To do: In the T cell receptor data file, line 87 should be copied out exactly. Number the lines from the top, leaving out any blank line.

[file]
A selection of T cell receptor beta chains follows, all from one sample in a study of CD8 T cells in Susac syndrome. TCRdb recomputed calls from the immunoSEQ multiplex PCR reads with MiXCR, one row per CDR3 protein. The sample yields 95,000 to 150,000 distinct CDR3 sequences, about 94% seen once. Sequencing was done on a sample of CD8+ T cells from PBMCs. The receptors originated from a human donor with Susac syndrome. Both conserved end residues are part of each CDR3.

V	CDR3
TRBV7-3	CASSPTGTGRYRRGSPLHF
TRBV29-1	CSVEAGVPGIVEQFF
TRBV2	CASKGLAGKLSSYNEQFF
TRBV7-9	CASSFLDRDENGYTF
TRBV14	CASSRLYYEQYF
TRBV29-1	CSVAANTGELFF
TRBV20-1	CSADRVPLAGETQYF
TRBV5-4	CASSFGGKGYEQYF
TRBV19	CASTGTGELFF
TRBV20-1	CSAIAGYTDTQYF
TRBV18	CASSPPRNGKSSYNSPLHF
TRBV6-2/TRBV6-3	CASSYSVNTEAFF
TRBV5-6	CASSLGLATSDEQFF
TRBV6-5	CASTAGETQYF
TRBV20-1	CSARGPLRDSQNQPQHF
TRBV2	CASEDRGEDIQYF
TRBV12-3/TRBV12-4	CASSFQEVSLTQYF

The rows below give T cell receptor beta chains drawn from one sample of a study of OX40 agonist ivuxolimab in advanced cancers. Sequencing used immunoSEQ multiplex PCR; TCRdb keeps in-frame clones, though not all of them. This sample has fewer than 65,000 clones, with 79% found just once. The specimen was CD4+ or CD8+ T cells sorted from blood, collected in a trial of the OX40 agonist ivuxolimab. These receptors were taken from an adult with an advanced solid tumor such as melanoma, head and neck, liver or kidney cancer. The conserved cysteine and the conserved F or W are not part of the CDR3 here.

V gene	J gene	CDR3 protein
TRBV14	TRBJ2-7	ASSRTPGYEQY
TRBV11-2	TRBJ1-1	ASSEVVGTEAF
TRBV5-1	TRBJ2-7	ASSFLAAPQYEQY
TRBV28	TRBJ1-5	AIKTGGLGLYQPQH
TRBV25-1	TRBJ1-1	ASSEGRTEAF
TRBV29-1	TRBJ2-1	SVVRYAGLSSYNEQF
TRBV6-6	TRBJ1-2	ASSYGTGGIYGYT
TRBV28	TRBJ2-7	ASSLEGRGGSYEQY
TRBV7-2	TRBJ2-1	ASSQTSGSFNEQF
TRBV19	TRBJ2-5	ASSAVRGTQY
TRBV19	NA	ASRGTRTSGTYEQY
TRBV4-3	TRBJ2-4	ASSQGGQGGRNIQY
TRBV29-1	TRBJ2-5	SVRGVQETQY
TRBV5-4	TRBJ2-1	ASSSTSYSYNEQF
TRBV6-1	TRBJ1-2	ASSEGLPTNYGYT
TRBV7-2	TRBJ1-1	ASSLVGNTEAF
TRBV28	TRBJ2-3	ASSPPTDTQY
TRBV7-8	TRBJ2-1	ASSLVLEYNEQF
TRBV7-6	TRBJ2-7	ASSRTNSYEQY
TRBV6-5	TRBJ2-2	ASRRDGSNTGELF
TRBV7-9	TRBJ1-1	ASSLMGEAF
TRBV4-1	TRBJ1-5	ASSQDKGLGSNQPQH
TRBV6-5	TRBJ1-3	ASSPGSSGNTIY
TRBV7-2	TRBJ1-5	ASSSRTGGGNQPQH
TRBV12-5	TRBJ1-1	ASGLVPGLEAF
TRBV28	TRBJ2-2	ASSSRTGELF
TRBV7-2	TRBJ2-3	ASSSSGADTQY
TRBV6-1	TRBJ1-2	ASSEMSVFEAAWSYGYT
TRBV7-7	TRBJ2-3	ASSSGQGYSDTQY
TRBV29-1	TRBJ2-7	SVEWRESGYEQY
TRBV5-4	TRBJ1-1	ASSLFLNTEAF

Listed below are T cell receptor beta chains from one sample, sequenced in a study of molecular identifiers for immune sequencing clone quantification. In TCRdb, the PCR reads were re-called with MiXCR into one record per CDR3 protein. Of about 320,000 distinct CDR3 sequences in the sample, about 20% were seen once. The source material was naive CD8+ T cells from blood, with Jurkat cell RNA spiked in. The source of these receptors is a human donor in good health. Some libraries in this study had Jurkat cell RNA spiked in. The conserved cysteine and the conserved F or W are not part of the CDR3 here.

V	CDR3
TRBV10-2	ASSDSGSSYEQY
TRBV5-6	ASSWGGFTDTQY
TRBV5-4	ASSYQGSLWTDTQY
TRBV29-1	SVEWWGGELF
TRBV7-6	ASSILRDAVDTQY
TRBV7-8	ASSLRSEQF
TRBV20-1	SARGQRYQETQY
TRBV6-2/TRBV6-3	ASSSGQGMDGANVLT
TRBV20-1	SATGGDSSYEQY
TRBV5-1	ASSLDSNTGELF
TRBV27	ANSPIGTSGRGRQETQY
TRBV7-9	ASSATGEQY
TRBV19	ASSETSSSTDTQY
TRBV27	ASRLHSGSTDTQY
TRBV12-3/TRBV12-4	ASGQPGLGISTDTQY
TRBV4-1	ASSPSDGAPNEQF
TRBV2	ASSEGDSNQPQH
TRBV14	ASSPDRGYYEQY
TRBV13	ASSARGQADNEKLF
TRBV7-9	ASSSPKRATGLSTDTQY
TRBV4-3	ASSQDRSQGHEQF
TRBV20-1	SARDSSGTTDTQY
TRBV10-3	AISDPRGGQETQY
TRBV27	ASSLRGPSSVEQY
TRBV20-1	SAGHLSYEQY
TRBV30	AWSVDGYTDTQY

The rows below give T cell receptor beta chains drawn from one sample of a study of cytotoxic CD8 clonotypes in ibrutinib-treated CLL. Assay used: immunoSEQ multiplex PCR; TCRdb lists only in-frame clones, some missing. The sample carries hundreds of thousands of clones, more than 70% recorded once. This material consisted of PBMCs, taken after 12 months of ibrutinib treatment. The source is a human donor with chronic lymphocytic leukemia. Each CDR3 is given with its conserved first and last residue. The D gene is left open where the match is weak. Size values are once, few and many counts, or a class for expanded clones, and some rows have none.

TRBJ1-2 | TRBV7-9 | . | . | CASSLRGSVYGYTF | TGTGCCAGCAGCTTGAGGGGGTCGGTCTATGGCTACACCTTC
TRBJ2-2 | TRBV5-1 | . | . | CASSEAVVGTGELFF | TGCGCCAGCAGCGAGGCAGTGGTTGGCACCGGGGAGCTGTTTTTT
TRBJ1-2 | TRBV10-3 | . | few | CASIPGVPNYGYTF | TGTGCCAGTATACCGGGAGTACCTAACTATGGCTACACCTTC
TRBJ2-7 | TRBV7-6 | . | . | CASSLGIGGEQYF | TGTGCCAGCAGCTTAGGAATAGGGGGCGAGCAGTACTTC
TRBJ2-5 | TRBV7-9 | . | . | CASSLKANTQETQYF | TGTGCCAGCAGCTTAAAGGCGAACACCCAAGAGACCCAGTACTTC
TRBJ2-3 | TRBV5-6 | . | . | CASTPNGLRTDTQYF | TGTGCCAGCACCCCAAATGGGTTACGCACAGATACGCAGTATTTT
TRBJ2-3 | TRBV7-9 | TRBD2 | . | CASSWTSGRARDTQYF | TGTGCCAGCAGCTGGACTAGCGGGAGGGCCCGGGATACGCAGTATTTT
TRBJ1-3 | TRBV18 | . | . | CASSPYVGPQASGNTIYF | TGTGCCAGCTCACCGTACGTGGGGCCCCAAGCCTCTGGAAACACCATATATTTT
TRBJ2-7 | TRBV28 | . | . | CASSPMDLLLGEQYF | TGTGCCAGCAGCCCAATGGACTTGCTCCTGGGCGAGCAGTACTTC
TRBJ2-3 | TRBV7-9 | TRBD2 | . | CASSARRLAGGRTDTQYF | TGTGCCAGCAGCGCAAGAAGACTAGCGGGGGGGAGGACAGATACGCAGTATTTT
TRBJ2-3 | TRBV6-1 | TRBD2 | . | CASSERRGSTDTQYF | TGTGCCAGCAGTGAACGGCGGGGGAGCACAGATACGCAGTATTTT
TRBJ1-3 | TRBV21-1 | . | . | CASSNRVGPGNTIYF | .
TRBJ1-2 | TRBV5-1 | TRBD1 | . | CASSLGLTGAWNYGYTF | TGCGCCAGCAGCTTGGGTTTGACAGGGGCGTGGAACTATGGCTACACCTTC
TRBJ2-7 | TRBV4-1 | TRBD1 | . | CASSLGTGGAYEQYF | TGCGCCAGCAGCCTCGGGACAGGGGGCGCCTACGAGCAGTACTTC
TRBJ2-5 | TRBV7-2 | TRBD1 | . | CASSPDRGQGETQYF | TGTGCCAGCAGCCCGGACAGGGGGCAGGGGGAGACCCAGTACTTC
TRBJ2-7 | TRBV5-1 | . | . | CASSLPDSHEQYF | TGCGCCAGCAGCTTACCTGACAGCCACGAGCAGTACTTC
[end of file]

TRBJ2-3 | TRBV5-6 | . | . | CASTPNGLRTDTQYF | TGTGCCAGCACCCCAAATGGGTTACGCACAGATACGCAGTATTTT